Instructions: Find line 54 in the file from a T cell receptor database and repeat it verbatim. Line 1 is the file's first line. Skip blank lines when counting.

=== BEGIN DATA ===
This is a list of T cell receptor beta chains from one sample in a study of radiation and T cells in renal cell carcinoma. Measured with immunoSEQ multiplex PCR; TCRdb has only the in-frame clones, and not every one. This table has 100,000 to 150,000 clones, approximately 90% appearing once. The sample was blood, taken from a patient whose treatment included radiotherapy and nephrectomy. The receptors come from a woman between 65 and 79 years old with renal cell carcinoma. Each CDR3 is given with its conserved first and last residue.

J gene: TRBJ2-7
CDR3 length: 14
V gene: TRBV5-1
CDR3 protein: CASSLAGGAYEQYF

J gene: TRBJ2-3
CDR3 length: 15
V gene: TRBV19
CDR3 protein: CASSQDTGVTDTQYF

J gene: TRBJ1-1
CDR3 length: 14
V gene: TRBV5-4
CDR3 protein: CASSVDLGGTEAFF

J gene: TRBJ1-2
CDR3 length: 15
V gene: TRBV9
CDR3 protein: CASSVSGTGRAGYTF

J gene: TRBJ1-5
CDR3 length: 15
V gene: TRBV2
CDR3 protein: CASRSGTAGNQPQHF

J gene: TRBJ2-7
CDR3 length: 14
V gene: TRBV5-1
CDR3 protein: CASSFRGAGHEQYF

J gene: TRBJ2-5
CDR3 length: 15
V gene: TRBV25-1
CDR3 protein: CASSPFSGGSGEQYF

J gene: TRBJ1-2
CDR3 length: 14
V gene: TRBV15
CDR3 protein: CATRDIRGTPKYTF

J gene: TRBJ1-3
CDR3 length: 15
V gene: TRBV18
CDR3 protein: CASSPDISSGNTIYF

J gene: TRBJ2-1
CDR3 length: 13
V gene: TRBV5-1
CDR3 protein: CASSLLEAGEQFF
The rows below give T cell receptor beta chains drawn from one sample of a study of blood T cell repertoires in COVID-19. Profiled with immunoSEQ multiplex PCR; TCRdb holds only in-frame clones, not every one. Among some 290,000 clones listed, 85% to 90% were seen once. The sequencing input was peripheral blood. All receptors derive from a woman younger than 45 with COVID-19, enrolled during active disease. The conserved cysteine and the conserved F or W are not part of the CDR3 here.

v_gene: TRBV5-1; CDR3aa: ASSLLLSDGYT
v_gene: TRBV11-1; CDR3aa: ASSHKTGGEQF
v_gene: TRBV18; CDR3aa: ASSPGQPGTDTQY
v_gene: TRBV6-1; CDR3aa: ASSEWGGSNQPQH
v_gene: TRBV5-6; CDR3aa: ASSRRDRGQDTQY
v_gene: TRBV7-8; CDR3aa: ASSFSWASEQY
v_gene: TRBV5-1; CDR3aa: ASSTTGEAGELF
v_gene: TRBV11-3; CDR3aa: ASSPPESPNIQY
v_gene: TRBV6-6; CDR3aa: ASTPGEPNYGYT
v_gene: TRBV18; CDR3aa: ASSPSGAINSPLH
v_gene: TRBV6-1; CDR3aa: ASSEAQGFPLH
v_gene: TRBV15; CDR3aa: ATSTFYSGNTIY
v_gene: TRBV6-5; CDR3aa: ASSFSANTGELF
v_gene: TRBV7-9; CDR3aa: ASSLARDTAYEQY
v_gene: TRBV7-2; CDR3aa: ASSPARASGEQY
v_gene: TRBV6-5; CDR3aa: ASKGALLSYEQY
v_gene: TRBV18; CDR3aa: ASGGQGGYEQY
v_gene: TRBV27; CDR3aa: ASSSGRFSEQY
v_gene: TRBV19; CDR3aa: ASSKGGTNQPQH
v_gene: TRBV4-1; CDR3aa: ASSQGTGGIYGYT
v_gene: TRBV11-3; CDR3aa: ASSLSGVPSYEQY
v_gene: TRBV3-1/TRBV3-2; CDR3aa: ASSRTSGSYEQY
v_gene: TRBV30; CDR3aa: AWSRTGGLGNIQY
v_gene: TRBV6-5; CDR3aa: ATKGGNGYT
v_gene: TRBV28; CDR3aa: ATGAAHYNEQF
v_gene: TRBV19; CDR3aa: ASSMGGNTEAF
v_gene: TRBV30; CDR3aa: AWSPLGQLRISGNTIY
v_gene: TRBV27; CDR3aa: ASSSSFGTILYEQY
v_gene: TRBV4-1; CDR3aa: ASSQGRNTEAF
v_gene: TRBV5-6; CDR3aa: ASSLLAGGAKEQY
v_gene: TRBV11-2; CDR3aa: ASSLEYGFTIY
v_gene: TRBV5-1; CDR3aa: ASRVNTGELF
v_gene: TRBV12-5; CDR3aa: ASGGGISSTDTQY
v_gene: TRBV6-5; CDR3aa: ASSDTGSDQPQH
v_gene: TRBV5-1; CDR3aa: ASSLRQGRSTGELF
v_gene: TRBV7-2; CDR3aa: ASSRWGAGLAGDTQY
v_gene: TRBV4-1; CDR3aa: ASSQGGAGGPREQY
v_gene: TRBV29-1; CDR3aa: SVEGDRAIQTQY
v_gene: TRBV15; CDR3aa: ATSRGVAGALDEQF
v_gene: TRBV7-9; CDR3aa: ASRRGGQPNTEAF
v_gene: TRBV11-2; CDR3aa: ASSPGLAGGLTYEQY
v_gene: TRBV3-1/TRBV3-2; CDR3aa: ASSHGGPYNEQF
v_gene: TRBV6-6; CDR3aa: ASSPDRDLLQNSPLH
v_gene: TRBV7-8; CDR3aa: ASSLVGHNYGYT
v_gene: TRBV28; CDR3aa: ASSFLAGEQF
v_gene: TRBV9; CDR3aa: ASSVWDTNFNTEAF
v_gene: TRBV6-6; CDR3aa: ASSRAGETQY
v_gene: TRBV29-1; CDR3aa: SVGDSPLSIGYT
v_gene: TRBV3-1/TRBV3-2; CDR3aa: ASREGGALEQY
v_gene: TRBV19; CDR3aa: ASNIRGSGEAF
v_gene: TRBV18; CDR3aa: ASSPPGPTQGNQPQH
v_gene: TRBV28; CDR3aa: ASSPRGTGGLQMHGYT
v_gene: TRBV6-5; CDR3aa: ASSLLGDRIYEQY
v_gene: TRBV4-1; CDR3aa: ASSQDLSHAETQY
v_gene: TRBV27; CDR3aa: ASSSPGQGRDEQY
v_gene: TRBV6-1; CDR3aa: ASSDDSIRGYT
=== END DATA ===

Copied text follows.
v_gene: TRBV15; CDR3aa: ATSTFYSGNTIY